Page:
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Geysers of the World   

Geysers of Yellowstone   



  Black Hole Geyser
Feature Type: Geyser
Geyser/Spring Type: Fountain geyser

Lone Star Geyser Basin
Lone Star Group

Black Hole (unofficial name) is a relatively little-known geyser located very close to much better-known Lone Star Geyser, in a small geyser basin reachable by a short trail starting at Kepler Cascades. According to T. S. Bryan's "The Geysers of Yellowstone," its eruptions are highly erratic, with very large variations in durations, intervals and eruption height. Intervals can be as short as 10 minutes, in which case the eruptions only last a few minutes, or as long as several hours, in which case the eruptions too are longer, up to 15 minutes or greater. Eruptions can reach 25 feet in height, although heights of 3 to 4 feet are more common. Relatively little else is known about this geyser owing to its remoteness and a scarcity of reports (the only one at geysertimes.org dates to 2006).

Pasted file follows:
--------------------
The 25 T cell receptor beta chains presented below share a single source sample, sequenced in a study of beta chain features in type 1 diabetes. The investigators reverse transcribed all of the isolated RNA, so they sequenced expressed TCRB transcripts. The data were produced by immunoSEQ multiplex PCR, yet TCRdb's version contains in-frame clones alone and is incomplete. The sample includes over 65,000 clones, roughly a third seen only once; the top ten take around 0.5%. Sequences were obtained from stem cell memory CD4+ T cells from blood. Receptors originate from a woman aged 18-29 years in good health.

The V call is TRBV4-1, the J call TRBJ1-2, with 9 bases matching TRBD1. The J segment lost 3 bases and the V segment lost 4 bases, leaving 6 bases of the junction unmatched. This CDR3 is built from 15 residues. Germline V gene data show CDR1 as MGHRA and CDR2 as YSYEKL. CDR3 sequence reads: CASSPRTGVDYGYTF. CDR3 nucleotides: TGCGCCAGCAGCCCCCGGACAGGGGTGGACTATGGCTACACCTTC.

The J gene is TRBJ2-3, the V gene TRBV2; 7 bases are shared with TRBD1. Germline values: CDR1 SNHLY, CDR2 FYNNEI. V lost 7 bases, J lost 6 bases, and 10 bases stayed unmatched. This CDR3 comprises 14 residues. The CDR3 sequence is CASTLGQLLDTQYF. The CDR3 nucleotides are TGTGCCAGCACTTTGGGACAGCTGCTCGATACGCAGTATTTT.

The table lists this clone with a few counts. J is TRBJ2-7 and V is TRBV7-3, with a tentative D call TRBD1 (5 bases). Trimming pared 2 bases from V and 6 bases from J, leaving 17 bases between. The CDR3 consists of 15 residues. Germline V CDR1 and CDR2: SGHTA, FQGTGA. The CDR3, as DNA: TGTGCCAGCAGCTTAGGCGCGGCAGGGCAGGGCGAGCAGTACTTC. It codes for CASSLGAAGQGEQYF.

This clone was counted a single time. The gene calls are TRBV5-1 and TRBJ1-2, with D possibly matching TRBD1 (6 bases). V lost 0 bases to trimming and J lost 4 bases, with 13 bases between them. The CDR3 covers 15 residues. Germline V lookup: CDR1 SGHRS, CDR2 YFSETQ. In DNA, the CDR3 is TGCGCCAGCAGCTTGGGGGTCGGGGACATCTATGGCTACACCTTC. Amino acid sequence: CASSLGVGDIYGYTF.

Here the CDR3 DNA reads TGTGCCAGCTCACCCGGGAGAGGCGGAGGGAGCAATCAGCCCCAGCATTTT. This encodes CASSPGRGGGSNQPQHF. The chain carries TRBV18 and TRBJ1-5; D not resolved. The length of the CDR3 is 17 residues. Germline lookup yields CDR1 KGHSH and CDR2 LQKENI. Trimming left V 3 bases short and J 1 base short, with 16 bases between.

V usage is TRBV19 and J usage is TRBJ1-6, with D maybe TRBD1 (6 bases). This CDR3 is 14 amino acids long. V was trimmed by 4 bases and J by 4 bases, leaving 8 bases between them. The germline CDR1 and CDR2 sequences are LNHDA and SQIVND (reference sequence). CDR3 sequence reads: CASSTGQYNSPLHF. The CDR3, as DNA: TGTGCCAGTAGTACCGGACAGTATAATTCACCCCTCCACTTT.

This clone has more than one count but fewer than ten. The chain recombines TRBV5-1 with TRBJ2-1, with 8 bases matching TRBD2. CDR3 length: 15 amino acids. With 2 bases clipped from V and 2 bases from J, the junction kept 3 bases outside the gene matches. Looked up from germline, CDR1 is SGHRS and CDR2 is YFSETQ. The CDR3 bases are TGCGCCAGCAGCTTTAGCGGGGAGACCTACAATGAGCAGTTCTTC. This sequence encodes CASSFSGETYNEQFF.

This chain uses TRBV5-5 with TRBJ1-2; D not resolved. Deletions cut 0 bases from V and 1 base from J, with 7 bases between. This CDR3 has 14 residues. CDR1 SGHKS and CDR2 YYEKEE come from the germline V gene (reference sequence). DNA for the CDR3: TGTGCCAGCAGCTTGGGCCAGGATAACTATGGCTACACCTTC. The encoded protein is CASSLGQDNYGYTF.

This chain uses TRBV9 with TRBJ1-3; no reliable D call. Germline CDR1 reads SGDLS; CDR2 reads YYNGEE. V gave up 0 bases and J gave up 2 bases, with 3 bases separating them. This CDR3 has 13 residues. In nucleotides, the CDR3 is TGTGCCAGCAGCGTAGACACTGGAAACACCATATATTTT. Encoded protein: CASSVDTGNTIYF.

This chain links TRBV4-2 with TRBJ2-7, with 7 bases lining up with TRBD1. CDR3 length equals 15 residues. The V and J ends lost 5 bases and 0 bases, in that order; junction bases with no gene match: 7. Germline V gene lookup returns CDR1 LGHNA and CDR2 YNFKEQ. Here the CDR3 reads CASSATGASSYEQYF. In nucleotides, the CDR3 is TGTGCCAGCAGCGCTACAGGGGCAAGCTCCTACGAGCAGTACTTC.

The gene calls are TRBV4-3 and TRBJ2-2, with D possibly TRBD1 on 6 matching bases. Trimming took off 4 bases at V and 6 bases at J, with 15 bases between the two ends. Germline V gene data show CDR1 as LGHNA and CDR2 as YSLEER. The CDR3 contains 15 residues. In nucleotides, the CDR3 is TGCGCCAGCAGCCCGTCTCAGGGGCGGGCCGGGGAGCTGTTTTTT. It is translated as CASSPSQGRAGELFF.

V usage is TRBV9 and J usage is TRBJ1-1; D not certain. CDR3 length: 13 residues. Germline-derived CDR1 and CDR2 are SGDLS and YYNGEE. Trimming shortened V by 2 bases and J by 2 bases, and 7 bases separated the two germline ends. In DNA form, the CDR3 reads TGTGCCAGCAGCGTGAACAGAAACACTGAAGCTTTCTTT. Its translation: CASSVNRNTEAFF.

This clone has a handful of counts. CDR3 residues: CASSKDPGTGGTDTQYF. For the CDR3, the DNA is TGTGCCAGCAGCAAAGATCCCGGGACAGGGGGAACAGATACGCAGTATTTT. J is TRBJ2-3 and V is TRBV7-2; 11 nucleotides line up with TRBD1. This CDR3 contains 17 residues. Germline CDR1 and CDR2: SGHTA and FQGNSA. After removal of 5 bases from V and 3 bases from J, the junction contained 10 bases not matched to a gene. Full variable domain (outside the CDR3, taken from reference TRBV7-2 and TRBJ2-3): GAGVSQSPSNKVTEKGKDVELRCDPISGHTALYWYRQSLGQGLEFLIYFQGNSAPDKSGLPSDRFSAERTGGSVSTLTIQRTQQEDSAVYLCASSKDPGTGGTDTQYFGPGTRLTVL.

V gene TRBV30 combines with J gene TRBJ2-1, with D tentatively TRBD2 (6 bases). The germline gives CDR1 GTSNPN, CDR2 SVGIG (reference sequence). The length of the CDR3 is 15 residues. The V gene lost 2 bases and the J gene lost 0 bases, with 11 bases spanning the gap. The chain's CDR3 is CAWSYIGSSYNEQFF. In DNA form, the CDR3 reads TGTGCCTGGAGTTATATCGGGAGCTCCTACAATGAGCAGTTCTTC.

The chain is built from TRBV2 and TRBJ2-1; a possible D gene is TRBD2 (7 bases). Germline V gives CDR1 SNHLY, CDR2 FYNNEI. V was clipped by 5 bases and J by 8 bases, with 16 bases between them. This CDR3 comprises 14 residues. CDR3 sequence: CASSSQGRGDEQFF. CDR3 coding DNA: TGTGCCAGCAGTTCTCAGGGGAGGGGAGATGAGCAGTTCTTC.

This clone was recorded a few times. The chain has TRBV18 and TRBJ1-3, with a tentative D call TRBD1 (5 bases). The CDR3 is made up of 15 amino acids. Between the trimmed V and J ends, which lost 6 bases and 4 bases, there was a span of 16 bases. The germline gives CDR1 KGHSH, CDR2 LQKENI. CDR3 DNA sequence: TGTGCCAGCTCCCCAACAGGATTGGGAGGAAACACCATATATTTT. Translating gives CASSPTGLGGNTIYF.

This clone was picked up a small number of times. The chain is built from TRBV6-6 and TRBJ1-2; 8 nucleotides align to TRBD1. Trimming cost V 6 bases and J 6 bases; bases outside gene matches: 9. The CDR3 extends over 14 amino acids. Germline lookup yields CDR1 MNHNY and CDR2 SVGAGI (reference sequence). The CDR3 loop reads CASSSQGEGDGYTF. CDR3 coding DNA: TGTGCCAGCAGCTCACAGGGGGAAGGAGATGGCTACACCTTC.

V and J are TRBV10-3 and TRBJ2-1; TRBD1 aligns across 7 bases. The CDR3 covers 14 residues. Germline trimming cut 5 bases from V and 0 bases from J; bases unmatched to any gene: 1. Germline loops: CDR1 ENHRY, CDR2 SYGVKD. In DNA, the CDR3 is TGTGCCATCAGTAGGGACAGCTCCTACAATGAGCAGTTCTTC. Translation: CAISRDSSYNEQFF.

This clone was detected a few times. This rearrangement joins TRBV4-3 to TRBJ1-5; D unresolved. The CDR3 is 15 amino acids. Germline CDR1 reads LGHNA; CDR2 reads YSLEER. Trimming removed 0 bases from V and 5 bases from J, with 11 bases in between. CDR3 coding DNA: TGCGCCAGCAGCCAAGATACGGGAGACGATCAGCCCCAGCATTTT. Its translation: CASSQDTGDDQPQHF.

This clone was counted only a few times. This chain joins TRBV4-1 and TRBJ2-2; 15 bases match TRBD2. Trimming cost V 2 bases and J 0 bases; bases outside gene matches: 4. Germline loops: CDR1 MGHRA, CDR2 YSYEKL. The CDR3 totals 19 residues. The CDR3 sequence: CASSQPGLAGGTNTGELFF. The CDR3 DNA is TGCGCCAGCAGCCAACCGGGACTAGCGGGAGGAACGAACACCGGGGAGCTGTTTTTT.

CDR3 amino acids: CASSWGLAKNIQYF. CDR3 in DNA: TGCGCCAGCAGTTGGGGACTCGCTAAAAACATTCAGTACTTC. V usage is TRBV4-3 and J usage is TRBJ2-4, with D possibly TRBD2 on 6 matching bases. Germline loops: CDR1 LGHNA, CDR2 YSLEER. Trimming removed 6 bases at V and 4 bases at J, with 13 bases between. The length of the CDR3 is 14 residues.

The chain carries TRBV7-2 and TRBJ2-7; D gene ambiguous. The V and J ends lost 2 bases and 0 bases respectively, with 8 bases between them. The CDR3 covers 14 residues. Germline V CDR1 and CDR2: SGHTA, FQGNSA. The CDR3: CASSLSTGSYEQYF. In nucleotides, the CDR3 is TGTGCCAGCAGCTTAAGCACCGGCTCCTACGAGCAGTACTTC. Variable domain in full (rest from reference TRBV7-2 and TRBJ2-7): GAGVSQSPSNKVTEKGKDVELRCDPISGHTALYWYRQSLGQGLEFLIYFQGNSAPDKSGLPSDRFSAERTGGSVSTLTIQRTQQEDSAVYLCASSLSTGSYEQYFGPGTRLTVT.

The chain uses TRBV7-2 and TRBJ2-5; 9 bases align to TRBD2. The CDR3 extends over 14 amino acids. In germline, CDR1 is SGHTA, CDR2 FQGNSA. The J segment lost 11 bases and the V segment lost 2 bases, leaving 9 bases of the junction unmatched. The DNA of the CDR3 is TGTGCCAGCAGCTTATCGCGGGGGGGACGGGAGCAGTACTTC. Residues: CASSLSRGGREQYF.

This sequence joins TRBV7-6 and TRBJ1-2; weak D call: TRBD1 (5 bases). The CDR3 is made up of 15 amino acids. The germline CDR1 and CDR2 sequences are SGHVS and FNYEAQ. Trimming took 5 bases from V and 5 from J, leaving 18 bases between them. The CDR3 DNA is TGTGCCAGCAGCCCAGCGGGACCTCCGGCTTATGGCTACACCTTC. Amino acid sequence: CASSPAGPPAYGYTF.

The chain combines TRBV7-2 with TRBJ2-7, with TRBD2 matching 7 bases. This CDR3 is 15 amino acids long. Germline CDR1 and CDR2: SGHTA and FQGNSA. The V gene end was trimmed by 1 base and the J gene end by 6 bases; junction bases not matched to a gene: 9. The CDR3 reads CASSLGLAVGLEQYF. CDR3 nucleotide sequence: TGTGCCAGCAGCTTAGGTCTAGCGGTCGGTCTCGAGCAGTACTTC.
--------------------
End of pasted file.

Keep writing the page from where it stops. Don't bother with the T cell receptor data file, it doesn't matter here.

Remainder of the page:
What to look for:
According to Bryan, water rises in Black Hole's funnel-shaped vent anywhere from a few minutes to some hours before an eruption. The eruption itself appears to give little warning once the vent is full. No other information is available regarding precursor events.

Please note - this site is currently under constuction. Please visit for more information.  Last update 01-29-2017

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